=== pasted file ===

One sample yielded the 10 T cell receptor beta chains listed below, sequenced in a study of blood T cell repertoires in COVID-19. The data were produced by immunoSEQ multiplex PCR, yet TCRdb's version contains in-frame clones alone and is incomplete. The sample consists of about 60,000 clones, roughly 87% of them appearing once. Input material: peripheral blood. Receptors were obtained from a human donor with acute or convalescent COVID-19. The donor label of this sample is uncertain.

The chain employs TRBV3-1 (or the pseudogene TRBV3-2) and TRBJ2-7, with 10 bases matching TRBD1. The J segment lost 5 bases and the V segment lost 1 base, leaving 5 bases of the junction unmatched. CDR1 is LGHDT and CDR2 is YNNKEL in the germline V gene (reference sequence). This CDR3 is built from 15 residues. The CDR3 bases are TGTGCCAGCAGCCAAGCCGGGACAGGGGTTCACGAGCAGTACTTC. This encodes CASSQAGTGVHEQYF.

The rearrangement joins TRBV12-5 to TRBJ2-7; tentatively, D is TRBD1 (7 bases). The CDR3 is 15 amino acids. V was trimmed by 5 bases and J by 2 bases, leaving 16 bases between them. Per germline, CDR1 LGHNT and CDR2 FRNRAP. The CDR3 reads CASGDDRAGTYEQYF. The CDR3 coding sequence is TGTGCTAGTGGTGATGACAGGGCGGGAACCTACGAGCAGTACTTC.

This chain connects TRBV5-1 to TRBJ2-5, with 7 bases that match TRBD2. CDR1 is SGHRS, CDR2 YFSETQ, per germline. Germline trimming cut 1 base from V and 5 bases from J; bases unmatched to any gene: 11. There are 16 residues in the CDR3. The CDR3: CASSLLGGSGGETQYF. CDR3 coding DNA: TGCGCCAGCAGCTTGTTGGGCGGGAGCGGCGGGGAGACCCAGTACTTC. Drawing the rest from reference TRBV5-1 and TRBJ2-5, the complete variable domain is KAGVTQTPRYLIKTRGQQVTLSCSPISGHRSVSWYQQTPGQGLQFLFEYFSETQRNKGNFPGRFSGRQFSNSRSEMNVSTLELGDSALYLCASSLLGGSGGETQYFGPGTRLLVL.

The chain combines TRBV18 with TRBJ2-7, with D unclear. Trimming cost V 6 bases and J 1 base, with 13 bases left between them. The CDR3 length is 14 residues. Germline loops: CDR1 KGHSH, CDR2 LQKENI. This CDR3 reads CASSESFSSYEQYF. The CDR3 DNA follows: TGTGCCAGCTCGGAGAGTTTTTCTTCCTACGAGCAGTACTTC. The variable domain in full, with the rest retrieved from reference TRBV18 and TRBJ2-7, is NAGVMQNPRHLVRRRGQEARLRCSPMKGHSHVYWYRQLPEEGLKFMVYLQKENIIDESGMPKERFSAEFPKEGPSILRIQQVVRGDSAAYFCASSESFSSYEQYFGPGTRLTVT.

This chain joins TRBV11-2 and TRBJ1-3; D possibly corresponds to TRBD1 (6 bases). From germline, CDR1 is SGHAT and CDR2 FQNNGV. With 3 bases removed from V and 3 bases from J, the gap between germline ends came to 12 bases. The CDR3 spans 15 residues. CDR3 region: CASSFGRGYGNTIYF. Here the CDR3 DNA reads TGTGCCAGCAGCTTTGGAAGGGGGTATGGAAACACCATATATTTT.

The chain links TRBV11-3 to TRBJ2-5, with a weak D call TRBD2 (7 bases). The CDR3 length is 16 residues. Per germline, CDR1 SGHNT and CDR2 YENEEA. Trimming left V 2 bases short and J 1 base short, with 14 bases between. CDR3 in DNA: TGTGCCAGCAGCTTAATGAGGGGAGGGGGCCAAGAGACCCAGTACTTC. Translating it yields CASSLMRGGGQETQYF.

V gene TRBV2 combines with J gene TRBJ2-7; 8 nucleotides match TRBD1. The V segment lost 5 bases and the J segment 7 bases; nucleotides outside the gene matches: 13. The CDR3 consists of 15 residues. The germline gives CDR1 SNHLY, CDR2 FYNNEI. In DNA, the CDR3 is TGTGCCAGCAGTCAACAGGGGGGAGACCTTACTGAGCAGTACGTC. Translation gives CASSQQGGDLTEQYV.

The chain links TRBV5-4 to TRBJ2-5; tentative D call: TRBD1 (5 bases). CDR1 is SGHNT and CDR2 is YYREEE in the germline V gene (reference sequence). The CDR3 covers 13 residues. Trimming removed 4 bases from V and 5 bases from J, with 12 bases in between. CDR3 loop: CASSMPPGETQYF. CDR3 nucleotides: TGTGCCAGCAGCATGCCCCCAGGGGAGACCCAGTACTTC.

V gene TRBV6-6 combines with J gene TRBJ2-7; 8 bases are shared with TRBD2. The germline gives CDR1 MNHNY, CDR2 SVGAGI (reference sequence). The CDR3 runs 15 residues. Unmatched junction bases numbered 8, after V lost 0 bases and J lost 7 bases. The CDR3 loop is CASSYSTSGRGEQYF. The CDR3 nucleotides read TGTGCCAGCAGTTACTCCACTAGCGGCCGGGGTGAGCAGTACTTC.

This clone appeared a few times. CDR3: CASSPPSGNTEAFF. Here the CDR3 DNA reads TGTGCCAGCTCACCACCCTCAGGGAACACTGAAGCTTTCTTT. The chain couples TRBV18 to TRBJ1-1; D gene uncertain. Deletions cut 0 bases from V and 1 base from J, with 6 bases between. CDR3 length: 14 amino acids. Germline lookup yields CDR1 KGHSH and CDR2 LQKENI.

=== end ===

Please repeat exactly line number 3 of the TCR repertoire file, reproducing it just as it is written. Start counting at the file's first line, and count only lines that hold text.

The rearrangement joins TRBV12-5 to TRBJ2-7; tentatively, D is TRBD1 (7 bases). The CDR3 is 15 amino acids. V was trimmed by 5 bases and J by 2 bases, leaving 16 bases between them. Per germline, CDR1 LGHNT and CDR2 FRNRAP. The CDR3 reads CASGDDRAGTYEQYF. The CDR3 coding sequence is TGTGCTAGTGGTGATGACAGGGCGGGAACCTACGAGCAGTACTTC.